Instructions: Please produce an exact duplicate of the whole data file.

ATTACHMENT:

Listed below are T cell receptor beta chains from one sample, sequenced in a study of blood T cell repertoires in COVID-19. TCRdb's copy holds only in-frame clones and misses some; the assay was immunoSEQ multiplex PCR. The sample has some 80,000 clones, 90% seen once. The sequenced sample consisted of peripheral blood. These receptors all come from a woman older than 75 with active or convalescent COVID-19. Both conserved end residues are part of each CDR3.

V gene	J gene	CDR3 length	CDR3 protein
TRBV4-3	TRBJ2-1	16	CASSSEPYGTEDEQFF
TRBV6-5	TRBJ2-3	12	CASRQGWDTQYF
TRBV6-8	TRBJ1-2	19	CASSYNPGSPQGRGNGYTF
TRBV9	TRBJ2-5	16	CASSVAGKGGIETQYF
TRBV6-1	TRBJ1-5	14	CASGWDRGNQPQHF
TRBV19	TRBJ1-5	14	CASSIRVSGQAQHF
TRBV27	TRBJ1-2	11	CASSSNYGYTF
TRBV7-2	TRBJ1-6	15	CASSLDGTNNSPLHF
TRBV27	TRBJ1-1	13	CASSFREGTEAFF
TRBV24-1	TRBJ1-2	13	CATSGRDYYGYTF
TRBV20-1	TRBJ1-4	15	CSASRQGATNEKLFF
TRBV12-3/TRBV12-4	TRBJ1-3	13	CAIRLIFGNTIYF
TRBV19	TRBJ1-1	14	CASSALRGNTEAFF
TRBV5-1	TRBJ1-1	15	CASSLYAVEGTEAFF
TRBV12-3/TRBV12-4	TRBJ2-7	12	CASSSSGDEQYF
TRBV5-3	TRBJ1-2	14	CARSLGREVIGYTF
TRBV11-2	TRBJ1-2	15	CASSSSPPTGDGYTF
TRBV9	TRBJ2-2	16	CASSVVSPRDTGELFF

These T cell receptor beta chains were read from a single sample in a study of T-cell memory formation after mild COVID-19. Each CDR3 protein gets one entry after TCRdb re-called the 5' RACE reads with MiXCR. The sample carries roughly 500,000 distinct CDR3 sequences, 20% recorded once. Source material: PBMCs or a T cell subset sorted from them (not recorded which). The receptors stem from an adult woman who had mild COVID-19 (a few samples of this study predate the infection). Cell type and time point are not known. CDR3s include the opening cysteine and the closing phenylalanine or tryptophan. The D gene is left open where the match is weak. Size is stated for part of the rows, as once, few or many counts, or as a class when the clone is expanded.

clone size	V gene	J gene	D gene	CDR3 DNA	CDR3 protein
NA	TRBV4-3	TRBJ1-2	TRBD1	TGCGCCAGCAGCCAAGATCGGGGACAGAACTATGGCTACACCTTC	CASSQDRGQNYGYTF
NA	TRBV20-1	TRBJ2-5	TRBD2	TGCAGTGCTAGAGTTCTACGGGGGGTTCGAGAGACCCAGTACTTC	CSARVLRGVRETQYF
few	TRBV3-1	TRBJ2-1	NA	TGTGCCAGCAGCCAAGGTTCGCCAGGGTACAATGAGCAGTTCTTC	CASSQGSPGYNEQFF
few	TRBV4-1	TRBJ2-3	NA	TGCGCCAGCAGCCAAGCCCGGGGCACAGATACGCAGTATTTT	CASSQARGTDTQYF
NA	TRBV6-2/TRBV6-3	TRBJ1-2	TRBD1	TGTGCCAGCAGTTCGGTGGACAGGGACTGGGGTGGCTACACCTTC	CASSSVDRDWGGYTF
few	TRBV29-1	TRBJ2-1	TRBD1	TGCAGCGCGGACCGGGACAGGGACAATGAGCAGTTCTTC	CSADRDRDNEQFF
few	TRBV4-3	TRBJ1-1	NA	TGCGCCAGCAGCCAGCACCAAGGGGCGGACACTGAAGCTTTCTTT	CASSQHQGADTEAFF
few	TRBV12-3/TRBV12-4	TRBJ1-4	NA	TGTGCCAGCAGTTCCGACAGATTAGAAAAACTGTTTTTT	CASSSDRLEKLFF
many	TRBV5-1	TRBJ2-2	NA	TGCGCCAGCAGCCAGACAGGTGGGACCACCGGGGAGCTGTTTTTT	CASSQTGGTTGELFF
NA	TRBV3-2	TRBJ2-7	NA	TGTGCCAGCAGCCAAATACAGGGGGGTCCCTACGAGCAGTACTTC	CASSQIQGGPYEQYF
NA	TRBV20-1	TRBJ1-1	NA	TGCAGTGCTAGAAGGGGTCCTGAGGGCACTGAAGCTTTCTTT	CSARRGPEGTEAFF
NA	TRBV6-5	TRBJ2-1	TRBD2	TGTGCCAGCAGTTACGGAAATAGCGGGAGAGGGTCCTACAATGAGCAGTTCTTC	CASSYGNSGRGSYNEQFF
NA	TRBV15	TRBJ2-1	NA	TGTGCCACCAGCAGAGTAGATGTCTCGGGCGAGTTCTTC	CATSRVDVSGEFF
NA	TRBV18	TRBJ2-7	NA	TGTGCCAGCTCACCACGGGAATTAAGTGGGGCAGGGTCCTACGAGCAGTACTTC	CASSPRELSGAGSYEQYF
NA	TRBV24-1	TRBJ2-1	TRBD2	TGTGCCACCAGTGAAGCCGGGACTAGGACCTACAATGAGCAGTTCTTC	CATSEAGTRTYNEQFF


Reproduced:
Listed below are T cell receptor beta chains from one sample, sequenced in a study of blood T cell repertoires in COVID-19. TCRdb's copy holds only in-frame clones and misses some; the assay was immunoSEQ multiplex PCR. The sample has some 80,000 clones, 90% seen once. The sequenced sample consisted of peripheral blood. These receptors all come from a woman older than 75 with active or convalescent COVID-19. Both conserved end residues are part of each CDR3.

V gene	J gene	CDR3 length	CDR3 protein
TRBV4-3	TRBJ2-1	16	CASSSEPYGTEDEQFF
TRBV6-5	TRBJ2-3	12	CASRQGWDTQYF
TRBV6-8	TRBJ1-2	19	CASSYNPGSPQGRGNGYTF
TRBV9	TRBJ2-5	16	CASSVAGKGGIETQYF
TRBV6-1	TRBJ1-5	14	CASGWDRGNQPQHF
TRBV19	TRBJ1-5	14	CASSIRVSGQAQHF
TRBV27	TRBJ1-2	11	CASSSNYGYTF
TRBV7-2	TRBJ1-6	15	CASSLDGTNNSPLHF
TRBV27	TRBJ1-1	13	CASSFREGTEAFF
TRBV24-1	TRBJ1-2	13	CATSGRDYYGYTF
TRBV20-1	TRBJ1-4	15	CSASRQGATNEKLFF
TRBV12-3/TRBV12-4	TRBJ1-3	13	CAIRLIFGNTIYF
TRBV19	TRBJ1-1	14	CASSALRGNTEAFF
TRBV5-1	TRBJ1-1	15	CASSLYAVEGTEAFF
TRBV12-3/TRBV12-4	TRBJ2-7	12	CASSSSGDEQYF
TRBV5-3	TRBJ1-2	14	CARSLGREVIGYTF
TRBV11-2	TRBJ1-2	15	CASSSSPPTGDGYTF
TRBV9	TRBJ2-2	16	CASSVVSPRDTGELFF

These T cell receptor beta chains were read from a single sample in a study of T-cell memory formation after mild COVID-19. Each CDR3 protein gets one entry after TCRdb re-called the 5' RACE reads with MiXCR. The sample carries roughly 500,000 distinct CDR3 sequences, 20% recorded once. Source material: PBMCs or a T cell subset sorted from them (not recorded which). The receptors stem from an adult woman who had mild COVID-19 (a few samples of this study predate the infection). Cell type and time point are not known. CDR3s include the opening cysteine and the closing phenylalanine or tryptophan. The D gene is left open where the match is weak. Size is stated for part of the rows, as once, few or many counts, or as a class when the clone is expanded.

clone size	V gene	J gene	D gene	CDR3 DNA	CDR3 protein
NA	TRBV4-3	TRBJ1-2	TRBD1	TGCGCCAGCAGCCAAGATCGGGGACAGAACTATGGCTACACCTTC	CASSQDRGQNYGYTF
NA	TRBV20-1	TRBJ2-5	TRBD2	TGCAGTGCTAGAGTTCTACGGGGGGTTCGAGAGACCCAGTACTTC	CSARVLRGVRETQYF
few	TRBV3-1	TRBJ2-1	NA	TGTGCCAGCAGCCAAGGTTCGCCAGGGTACAATGAGCAGTTCTTC	CASSQGSPGYNEQFF
few	TRBV4-1	TRBJ2-3	NA	TGCGCCAGCAGCCAAGCCCGGGGCACAGATACGCAGTATTTT	CASSQARGTDTQYF
NA	TRBV6-2/TRBV6-3	TRBJ1-2	TRBD1	TGTGCCAGCAGTTCGGTGGACAGGGACTGGGGTGGCTACACCTTC	CASSSVDRDWGGYTF
few	TRBV29-1	TRBJ2-1	TRBD1	TGCAGCGCGGACCGGGACAGGGACAATGAGCAGTTCTTC	CSADRDRDNEQFF
few	TRBV4-3	TRBJ1-1	NA	TGCGCCAGCAGCCAGCACCAAGGGGCGGACACTGAAGCTTTCTTT	CASSQHQGADTEAFF
few	TRBV12-3/TRBV12-4	TRBJ1-4	NA	TGTGCCAGCAGTTCCGACAGATTAGAAAAACTGTTTTTT	CASSSDRLEKLFF
many	TRBV5-1	TRBJ2-2	NA	TGCGCCAGCAGCCAGACAGGTGGGACCACCGGGGAGCTGTTTTTT	CASSQTGGTTGELFF
NA	TRBV3-2	TRBJ2-7	NA	TGTGCCAGCAGCCAAATACAGGGGGGTCCCTACGAGCAGTACTTC	CASSQIQGGPYEQYF
NA	TRBV20-1	TRBJ1-1	NA	TGCAGTGCTAGAAGGGGTCCTGAGGGCACTGAAGCTTTCTTT	CSARRGPEGTEAFF
NA	TRBV6-5	TRBJ2-1	TRBD2	TGTGCCAGCAGTTACGGAAATAGCGGGAGAGGGTCCTACAATGAGCAGTTCTTC	CASSYGNSGRGSYNEQFF
NA	TRBV15	TRBJ2-1	NA	TGTGCCACCAGCAGAGTAGATGTCTCGGGCGAGTTCTTC	CATSRVDVSGEFF
NA	TRBV18	TRBJ2-7	NA	TGTGCCAGCTCACCACGGGAATTAAGTGGGGCAGGGTCCTACGAGCAGTACTTC	CASSPRELSGAGSYEQYF
NA	TRBV24-1	TRBJ2-1	TRBD2	TGTGCCACCAGTGAAGCCGGGACTAGGACCTACAATGAGCAGTTCTTC	CATSEAGTRTYNEQFF